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These Compounds are Crystal Clear


Left to right, micrographs of Acetaminophen, Ascorbic Acid and Penicillin. Photo by Thomas Deerinck/UC San Diego

He is, perhaps, better known for his eye-popping micrographs of life and human biology, from nerve cells in the brains of rats to human cancer cells to synthetic bacteria, all catalogued at the National Center for Microscopy and Imaging Research at UC San Diego.

But Thomas Deerinck’s eye has also sometimes focused on man-made “natural” creations, such as the compounds that help keep life alive and well. Here are three, each a thing of crystalline beauty:

Penicillin: A polarized light micrograph of crystals of penicillin, the first antibiotic isolated from mold by Alexander Fleming in 1940. Most penicillin now is synthetic. It remains a broad-spectrum antibiotic treatment for many bacterial infections, including pneumonia, tonsillitis, syphilis and meningococcal meningitis.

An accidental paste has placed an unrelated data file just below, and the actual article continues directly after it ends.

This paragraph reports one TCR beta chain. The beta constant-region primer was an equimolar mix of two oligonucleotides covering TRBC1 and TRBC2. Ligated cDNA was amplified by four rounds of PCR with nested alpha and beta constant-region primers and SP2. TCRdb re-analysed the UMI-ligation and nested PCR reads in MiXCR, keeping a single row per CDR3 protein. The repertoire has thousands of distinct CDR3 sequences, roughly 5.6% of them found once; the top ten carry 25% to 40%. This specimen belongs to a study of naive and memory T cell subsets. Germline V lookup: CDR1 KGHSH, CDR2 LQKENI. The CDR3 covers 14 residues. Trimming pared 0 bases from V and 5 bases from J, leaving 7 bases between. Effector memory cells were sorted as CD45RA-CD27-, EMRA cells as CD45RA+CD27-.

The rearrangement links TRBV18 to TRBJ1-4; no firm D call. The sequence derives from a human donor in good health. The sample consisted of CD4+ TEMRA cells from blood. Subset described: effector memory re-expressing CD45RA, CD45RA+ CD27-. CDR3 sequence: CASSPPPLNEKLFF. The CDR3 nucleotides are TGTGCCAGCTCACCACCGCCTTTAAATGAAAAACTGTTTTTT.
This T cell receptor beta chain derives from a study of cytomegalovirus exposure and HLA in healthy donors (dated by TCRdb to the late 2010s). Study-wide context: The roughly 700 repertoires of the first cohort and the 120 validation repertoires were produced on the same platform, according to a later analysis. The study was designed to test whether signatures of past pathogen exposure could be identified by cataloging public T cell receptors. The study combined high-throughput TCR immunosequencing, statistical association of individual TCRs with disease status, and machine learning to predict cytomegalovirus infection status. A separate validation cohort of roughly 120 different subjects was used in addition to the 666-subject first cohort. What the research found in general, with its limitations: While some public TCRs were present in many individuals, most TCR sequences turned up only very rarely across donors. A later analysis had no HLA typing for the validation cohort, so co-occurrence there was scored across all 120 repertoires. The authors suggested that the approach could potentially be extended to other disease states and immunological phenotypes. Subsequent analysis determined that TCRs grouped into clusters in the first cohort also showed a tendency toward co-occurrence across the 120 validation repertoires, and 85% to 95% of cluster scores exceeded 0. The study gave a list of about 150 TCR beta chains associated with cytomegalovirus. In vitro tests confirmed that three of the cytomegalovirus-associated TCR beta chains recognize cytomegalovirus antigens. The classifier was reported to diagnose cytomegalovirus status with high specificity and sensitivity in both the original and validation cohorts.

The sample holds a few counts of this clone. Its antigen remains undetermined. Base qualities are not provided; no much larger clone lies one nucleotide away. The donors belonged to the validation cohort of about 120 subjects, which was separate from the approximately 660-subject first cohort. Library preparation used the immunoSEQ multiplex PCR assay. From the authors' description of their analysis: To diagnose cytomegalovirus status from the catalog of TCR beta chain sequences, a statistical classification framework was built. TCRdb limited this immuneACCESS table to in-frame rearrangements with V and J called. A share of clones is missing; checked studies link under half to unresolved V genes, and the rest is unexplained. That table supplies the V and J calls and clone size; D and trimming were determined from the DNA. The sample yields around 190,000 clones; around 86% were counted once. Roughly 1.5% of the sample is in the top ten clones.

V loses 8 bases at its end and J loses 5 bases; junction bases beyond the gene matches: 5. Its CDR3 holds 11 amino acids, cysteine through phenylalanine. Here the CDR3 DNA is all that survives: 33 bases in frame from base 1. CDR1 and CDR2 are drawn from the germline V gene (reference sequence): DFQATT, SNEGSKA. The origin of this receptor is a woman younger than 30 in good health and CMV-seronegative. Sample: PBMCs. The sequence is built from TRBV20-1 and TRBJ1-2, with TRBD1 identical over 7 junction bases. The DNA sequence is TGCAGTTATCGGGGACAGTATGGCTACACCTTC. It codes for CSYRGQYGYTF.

Ascorbic acid: Otherwise known as vitamin C, ascorbic acid is a nutrient used by the body to form blood vessels, cartilage, muscle and collagen in bones. It’s also vital to the healing process, and acts as an antioxidant to help protect cells against the effects of free radicals — molecules produced when your body breaks down food or is exposed to tobacco smoke and radiation from the sun, X-rays or other sources. Most people get enough vitamin C from a healthy diet, though it can be taken as a supplement for deficiencies. Vitamin C was discovered in 1912, isolated in 1928 and in 1933 became the first vitamin to be chemically produced.

Acetaminophen: Also known as paracetamol, it is the active ingredient in over-the-counter drugs like Tylenol and Panadol, used to treat fever and mild to moderate pain, though other compounds like ibuprofen can be demonstrably more effective. In the short term, acetaminophen is safe and effective as directed, but chronic, high-dose consumption can lead to gastrointestinal bleeding and liver damage. Paracetamol was first made in 1877, possibly earlier.